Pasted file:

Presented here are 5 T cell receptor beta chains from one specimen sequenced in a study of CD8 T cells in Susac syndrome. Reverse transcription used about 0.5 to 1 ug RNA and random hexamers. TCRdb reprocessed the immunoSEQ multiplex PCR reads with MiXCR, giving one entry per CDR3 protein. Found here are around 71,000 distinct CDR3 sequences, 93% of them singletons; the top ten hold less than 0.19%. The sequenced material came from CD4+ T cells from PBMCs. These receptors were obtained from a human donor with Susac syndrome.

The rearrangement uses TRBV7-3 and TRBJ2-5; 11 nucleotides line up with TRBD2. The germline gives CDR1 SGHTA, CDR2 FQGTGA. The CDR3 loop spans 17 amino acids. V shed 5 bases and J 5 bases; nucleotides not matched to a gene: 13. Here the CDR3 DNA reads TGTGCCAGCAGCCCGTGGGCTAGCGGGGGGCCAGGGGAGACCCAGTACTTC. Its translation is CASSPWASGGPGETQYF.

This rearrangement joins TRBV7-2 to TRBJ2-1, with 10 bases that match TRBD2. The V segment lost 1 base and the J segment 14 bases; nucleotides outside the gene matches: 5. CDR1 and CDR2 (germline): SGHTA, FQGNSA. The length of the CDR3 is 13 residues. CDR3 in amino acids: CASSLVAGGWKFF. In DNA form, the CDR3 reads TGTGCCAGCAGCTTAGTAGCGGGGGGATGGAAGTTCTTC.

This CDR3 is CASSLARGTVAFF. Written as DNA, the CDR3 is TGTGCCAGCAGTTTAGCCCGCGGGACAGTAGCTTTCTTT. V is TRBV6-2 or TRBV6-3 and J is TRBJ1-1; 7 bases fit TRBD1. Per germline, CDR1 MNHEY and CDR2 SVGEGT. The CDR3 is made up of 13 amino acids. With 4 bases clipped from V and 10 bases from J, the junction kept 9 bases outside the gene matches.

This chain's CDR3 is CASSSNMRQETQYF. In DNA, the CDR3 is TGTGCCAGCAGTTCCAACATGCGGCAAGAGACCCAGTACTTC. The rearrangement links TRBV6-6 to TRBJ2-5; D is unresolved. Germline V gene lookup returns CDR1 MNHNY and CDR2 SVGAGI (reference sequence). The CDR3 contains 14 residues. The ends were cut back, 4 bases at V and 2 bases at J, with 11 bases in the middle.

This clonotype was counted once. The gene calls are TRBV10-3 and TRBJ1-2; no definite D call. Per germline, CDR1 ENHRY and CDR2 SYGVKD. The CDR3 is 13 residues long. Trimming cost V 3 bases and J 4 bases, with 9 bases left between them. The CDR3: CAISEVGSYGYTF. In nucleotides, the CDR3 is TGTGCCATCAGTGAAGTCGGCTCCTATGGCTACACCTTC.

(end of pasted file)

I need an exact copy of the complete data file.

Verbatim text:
Presented here are 5 T cell receptor beta chains from one specimen sequenced in a study of CD8 T cells in Susac syndrome. Reverse transcription used about 0.5 to 1 ug RNA and random hexamers. TCRdb reprocessed the immunoSEQ multiplex PCR reads with MiXCR, giving one entry per CDR3 protein. Found here are around 71,000 distinct CDR3 sequences, 93% of them singletons; the top ten hold less than 0.19%. The sequenced material came from CD4+ T cells from PBMCs. These receptors were obtained from a human donor with Susac syndrome.

The rearrangement uses TRBV7-3 and TRBJ2-5; 11 nucleotides line up with TRBD2. The germline gives CDR1 SGHTA, CDR2 FQGTGA. The CDR3 loop spans 17 amino acids. V shed 5 bases and J 5 bases; nucleotides not matched to a gene: 13. Here the CDR3 DNA reads TGTGCCAGCAGCCCGTGGGCTAGCGGGGGGCCAGGGGAGACCCAGTACTTC. Its translation is CASSPWASGGPGETQYF.

This rearrangement joins TRBV7-2 to TRBJ2-1, with 10 bases that match TRBD2. The V segment lost 1 base and the J segment 14 bases; nucleotides outside the gene matches: 5. CDR1 and CDR2 (germline): SGHTA, FQGNSA. The length of the CDR3 is 13 residues. CDR3 in amino acids: CASSLVAGGWKFF. In DNA form, the CDR3 reads TGTGCCAGCAGCTTAGTAGCGGGGGGATGGAAGTTCTTC.

This CDR3 is CASSLARGTVAFF. Written as DNA, the CDR3 is TGTGCCAGCAGTTTAGCCCGCGGGACAGTAGCTTTCTTT. V is TRBV6-2 or TRBV6-3 and J is TRBJ1-1; 7 bases fit TRBD1. Per germline, CDR1 MNHEY and CDR2 SVGEGT. The CDR3 is made up of 13 amino acids. With 4 bases clipped from V and 10 bases from J, the junction kept 9 bases outside the gene matches.

This chain's CDR3 is CASSSNMRQETQYF. In DNA, the CDR3 is TGTGCCAGCAGTTCCAACATGCGGCAAGAGACCCAGTACTTC. The rearrangement links TRBV6-6 to TRBJ2-5; D is unresolved. Germline V gene lookup returns CDR1 MNHNY and CDR2 SVGAGI (reference sequence). The CDR3 contains 14 residues. The ends were cut back, 4 bases at V and 2 bases at J, with 11 bases in the middle.

This clonotype was counted once. The gene calls are TRBV10-3 and TRBJ1-2; no definite D call. Per germline, CDR1 ENHRY and CDR2 SYGVKD. The CDR3 is 13 residues long. Trimming cost V 3 bases and J 4 bases, with 9 bases left between them. The CDR3: CAISEVGSYGYTF. In nucleotides, the CDR3 is TGTGCCATCAGTGAAGTCGGCTCCTATGGCTACACCTTC.